In Nader Mousavizadeh‘s interesting analysis on America’s failure to deal effectively with so-called “rogue states”, he begins by pointing out that the world that created such states is gone:
Obama came into office thinking that a more responsive diplomacy could rally global support for the old Western agenda, but that’s not enough. What’s needed, more than a change in tone or a U.S. policy review, is a new set of baseline global interests—neither purely Western nor Eastern—defined in concert with rising powers who have real influence in capitals like Rangoon, Pyongyang, and Tehran. This requires a painful reconsideration of America’s place in the world. But it promises real help from rising powers in shouldering the financial and military burden of addressing global threats.
Today countries large and small, well behaved and not, are looking for partners, not patrons. Where Washington looks to punish rogues, seeking immediate changes in behavior, rival powers are stepping in with investment and defense contracts, and offering a relationship based on dignity and respect. This is the story of China in Burma, Russia in Iran, Brazil in Cuba, and so on down the line. And given that the core institutions of global governance—the U.N. Security Council, the World Bank, and the IMF—are unwilling to grant the new powers a seat at the decision-making table, it’s not surprising that they feel no obligation to back sanctions they’ve had no say in formulating.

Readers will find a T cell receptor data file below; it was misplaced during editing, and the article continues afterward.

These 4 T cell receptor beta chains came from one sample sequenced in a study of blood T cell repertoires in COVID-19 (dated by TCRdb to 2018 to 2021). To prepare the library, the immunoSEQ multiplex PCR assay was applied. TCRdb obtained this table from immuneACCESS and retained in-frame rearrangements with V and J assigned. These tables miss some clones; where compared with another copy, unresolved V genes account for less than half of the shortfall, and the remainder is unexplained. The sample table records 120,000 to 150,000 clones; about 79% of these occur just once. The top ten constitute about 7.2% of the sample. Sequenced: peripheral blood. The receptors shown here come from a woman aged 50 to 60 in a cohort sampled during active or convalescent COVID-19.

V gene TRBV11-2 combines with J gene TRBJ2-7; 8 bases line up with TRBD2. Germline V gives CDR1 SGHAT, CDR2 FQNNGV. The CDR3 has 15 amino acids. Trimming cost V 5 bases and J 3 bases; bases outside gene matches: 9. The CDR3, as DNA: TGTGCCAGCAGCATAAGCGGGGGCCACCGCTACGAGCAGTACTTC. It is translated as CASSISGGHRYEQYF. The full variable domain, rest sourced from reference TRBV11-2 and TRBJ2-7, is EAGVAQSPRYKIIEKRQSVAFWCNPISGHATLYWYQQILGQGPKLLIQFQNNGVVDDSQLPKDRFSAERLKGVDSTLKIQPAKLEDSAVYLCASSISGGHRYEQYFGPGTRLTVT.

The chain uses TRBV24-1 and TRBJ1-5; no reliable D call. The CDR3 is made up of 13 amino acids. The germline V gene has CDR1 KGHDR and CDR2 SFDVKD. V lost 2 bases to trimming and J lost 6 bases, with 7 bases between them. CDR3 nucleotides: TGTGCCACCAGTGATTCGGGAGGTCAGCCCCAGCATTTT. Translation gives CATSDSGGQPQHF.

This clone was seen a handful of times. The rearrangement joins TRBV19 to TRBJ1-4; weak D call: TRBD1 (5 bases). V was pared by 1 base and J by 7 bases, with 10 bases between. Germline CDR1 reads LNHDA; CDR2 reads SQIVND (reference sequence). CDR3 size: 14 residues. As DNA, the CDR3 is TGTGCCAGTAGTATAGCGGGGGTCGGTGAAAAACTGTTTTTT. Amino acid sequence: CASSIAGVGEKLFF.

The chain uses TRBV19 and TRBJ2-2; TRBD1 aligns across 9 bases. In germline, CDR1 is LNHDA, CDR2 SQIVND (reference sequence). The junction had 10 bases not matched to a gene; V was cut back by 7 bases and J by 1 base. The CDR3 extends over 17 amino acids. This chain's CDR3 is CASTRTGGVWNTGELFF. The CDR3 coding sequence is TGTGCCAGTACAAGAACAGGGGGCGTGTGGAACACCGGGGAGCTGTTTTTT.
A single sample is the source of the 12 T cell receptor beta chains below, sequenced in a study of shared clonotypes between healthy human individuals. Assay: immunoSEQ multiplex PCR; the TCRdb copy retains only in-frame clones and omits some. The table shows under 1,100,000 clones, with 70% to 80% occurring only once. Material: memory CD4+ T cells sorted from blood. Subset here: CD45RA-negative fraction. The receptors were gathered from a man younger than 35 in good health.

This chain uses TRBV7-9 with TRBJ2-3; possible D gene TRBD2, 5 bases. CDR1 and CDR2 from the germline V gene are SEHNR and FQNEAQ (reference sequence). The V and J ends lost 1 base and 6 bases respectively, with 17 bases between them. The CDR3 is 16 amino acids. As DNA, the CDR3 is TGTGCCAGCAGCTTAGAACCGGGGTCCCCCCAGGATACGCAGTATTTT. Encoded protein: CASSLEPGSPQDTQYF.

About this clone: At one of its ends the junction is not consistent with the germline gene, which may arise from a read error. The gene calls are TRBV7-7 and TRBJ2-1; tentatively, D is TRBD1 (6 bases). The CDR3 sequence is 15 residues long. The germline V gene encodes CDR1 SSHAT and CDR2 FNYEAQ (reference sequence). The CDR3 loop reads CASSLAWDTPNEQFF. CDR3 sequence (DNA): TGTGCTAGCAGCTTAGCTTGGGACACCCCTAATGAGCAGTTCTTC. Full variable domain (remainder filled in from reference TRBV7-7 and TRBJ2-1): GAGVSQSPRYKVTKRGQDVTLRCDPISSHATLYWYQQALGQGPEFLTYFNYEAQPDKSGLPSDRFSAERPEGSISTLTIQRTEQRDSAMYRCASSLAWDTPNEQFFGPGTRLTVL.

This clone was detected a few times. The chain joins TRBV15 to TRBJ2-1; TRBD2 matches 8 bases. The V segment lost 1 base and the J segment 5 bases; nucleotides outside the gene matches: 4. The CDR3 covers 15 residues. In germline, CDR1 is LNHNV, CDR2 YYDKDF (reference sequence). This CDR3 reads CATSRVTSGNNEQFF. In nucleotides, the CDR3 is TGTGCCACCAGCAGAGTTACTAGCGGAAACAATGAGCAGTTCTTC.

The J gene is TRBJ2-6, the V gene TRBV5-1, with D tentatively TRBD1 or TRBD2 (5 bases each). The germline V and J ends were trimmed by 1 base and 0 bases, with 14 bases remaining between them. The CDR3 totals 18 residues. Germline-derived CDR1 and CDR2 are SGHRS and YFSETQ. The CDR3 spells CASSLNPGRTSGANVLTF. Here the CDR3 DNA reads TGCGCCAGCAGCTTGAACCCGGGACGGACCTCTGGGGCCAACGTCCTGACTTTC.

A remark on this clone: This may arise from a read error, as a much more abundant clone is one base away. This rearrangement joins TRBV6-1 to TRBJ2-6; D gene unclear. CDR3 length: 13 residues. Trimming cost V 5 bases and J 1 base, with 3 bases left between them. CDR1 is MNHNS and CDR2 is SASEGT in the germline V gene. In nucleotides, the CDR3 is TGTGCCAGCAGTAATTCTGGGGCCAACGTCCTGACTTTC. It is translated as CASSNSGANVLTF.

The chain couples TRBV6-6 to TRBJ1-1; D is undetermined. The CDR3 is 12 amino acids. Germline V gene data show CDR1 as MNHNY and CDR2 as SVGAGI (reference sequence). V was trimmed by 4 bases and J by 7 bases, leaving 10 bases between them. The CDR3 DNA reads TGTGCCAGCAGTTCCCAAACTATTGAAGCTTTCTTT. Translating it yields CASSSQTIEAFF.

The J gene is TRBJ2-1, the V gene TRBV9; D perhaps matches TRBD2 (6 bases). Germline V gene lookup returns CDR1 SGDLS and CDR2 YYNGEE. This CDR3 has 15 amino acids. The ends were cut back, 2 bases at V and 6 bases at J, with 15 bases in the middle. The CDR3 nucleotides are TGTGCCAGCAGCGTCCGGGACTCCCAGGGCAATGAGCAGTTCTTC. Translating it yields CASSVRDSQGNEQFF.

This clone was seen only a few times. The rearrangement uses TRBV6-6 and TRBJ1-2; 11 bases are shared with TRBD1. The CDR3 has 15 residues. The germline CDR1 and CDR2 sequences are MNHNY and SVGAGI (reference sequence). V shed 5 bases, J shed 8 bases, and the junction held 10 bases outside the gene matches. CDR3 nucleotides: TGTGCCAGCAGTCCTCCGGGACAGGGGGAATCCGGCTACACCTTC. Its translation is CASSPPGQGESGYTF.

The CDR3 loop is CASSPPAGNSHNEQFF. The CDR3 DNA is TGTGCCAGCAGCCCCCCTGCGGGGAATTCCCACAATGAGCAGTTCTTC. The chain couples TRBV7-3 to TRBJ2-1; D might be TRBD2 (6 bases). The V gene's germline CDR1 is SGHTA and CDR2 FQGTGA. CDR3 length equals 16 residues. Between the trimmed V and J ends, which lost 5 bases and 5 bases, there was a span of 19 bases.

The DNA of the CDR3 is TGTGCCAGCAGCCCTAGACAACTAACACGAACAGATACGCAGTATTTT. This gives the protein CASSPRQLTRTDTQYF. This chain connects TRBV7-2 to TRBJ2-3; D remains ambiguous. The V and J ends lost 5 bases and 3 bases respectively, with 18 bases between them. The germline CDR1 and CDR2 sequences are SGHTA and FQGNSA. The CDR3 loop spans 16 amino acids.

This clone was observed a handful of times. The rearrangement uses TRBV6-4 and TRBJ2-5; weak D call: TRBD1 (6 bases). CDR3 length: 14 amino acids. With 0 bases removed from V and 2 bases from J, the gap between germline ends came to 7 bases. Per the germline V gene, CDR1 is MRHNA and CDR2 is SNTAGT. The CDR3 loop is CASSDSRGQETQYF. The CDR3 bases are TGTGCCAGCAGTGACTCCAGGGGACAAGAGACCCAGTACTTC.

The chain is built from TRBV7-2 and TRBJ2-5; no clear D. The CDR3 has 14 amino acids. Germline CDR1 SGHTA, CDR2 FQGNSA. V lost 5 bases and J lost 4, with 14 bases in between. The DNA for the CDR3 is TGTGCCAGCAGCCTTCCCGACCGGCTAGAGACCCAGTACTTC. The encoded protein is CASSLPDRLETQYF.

Far from being coy about their newfound independence, the rising powers are asserting their status with increasing strength. During a recent state visit, Brazilian President Luiz Inácio Lula da Silva stood beside President Mahmoud Ahmadinejad of Iran and declared bluntly: “We don’t have the right to think other people should think like us.” These words resonate more deeply outside the Western world than new calls for unity against the rogues. Days earlier, Ahmadinejad had been hosted by Turkey’s Prime Minister Recep Tayyip Erdogan, who had embraced his neighbor at a summit of Islamic nations and insisted that Iran’s nuclear program was “peaceful.” Predictably, the Western press attacked both Lula and Erdogan for betraying democratic values and solidarity, missing the point entirely. Established democrats like Lula and Erdogan are not siding with Ahmadinejad, supporting his government’s violent crackdown on protesters or its covert nuclear programs. Rather, they are demonstrating their intention—and, more important, their ability—to have a say in who the rogues are and how they should be dealt with.